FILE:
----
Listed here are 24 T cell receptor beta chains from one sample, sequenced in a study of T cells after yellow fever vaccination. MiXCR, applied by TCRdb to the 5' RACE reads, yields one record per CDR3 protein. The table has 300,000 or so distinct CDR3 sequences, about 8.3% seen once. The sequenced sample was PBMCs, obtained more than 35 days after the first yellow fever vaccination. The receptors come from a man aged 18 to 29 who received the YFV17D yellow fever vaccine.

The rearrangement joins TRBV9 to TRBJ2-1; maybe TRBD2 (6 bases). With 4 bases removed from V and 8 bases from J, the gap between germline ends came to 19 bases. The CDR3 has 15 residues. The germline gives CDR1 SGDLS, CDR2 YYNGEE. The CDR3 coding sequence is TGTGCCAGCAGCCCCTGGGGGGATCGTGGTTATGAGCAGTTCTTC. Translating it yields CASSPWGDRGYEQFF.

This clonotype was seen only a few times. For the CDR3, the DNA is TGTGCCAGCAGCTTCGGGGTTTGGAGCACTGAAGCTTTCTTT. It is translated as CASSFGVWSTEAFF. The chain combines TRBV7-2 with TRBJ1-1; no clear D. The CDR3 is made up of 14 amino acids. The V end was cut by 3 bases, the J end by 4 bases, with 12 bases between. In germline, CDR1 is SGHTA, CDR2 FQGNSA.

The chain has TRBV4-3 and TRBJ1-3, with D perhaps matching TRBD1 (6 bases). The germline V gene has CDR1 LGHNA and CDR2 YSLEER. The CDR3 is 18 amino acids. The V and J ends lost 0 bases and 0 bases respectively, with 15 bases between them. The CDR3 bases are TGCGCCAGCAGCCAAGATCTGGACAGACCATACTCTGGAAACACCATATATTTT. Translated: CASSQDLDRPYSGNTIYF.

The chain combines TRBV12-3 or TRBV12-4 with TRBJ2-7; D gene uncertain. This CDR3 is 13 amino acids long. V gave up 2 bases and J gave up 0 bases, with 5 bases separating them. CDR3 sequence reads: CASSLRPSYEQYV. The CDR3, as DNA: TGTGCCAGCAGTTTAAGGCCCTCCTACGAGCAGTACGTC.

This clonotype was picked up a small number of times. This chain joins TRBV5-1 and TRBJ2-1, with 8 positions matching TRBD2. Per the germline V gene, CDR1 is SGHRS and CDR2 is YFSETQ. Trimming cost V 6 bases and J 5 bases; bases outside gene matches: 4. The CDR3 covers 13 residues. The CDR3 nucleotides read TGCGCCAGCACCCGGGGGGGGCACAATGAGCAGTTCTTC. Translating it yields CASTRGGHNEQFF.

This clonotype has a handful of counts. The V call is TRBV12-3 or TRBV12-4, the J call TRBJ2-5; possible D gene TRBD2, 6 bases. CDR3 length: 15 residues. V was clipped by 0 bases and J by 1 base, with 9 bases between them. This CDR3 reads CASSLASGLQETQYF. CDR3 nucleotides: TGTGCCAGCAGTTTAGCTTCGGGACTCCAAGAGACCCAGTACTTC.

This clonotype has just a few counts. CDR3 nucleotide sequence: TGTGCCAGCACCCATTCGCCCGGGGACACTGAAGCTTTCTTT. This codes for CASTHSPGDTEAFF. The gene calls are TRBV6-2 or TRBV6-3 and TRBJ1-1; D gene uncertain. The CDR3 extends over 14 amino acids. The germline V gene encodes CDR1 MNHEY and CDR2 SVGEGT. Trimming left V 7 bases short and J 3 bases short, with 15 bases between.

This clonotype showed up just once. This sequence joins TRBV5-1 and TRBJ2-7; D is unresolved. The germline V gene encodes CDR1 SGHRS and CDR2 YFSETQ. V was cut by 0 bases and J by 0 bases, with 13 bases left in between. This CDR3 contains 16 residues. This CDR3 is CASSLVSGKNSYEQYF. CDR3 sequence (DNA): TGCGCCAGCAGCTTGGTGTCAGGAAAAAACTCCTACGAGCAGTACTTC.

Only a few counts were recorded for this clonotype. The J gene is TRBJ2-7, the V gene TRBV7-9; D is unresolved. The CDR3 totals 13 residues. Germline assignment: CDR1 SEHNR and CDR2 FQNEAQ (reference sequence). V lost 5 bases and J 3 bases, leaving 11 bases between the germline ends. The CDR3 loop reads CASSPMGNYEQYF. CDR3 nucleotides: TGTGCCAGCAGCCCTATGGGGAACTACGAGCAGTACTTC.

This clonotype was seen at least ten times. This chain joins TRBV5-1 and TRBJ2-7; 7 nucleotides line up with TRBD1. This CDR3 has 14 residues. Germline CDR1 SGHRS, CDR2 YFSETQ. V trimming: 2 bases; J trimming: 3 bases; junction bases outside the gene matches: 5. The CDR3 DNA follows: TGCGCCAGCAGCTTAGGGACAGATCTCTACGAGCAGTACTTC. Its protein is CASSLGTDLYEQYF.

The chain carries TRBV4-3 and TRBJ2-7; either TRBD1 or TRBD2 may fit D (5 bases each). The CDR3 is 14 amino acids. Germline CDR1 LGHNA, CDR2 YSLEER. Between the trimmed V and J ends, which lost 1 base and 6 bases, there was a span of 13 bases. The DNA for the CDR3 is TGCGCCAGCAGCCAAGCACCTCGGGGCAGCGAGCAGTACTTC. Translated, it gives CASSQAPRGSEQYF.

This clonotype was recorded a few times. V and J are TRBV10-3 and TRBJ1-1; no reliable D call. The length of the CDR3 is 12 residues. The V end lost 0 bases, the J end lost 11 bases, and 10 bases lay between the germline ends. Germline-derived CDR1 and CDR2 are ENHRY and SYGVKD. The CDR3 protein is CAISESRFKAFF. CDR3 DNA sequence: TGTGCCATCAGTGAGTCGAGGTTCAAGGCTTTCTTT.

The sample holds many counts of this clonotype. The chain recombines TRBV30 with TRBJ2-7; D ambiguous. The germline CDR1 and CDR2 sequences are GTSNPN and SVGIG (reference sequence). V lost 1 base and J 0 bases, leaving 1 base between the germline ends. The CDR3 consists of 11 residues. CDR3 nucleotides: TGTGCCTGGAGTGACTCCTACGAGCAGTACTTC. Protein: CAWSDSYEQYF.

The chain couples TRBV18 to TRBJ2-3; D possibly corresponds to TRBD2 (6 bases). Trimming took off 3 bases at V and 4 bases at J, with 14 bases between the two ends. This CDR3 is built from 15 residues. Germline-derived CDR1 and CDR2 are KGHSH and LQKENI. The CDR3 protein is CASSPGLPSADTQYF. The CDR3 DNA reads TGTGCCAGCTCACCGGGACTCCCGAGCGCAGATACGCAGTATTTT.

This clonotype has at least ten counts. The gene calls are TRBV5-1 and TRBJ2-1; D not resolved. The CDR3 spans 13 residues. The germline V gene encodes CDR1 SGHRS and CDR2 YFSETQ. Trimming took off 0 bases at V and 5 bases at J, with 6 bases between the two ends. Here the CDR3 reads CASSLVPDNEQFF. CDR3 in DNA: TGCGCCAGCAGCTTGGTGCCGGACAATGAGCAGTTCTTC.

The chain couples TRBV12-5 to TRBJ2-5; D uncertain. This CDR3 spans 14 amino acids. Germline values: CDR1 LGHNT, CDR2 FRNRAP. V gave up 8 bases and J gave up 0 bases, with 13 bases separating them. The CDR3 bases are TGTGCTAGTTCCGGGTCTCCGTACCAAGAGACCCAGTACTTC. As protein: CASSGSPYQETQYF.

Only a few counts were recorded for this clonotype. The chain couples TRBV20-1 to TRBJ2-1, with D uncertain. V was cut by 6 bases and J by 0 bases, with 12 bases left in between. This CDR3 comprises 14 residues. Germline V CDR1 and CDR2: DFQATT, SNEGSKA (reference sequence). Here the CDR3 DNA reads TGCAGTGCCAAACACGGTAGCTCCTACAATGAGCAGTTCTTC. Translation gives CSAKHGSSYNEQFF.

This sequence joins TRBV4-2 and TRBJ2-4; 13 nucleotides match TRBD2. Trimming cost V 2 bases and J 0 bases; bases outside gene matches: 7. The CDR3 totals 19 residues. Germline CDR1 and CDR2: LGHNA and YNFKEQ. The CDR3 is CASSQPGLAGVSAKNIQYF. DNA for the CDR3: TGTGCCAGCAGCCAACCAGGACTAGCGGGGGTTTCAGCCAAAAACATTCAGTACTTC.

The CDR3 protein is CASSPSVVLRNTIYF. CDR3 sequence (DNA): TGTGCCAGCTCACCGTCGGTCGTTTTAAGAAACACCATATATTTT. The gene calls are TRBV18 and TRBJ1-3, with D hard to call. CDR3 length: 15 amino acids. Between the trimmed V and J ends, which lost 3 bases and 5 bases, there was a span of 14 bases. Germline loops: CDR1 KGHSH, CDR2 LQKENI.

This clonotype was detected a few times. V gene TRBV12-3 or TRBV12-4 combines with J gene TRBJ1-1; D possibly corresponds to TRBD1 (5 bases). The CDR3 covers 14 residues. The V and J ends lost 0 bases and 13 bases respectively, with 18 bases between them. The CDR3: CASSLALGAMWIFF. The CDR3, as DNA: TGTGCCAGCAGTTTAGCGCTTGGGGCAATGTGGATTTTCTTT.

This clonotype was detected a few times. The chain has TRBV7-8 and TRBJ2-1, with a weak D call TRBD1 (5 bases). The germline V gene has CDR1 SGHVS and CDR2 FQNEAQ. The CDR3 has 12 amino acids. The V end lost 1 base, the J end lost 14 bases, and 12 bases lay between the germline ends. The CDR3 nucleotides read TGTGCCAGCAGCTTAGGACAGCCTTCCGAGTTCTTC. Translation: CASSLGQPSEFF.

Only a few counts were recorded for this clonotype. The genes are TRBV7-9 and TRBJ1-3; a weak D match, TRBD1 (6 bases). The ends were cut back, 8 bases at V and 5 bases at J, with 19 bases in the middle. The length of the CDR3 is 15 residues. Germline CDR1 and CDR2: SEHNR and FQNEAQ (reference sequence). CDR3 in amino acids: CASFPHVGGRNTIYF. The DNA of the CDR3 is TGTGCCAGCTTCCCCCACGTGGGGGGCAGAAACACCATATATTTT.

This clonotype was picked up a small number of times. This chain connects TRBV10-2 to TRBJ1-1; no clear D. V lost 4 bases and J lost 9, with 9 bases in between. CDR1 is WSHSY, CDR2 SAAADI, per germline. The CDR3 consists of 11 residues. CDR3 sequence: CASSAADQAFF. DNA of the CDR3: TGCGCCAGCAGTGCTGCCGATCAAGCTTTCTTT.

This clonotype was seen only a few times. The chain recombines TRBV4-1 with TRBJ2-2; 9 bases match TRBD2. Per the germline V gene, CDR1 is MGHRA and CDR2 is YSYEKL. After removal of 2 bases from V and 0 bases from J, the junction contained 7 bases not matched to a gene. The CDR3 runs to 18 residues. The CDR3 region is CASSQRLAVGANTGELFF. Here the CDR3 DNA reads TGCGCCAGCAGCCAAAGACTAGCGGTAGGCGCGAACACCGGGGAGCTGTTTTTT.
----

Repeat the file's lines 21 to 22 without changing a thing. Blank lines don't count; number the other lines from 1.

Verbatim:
This clonotype was detected a few times. V gene TRBV12-3 or TRBV12-4 combines with J gene TRBJ1-1; D possibly corresponds to TRBD1 (5 bases). The CDR3 covers 14 residues. The V and J ends lost 0 bases and 13 bases respectively, with 18 bases between them. The CDR3: CASSLALGAMWIFF. The CDR3, as DNA: TGTGCCAGCAGTTTAGCGCTTGGGGCAATGTGGATTTTCTTT.

This clonotype was detected a few times. The chain has TRBV7-8 and TRBJ2-1, with a weak D call TRBD1 (5 bases). The germline V gene has CDR1 SGHVS and CDR2 FQNEAQ. The CDR3 has 12 amino acids. The V end lost 1 base, the J end lost 14 bases, and 12 bases lay between the germline ends. The CDR3 nucleotides read TGTGCCAGCAGCTTAGGACAGCCTTCCGAGTTCTTC. Translation: CASSLGQPSEFF.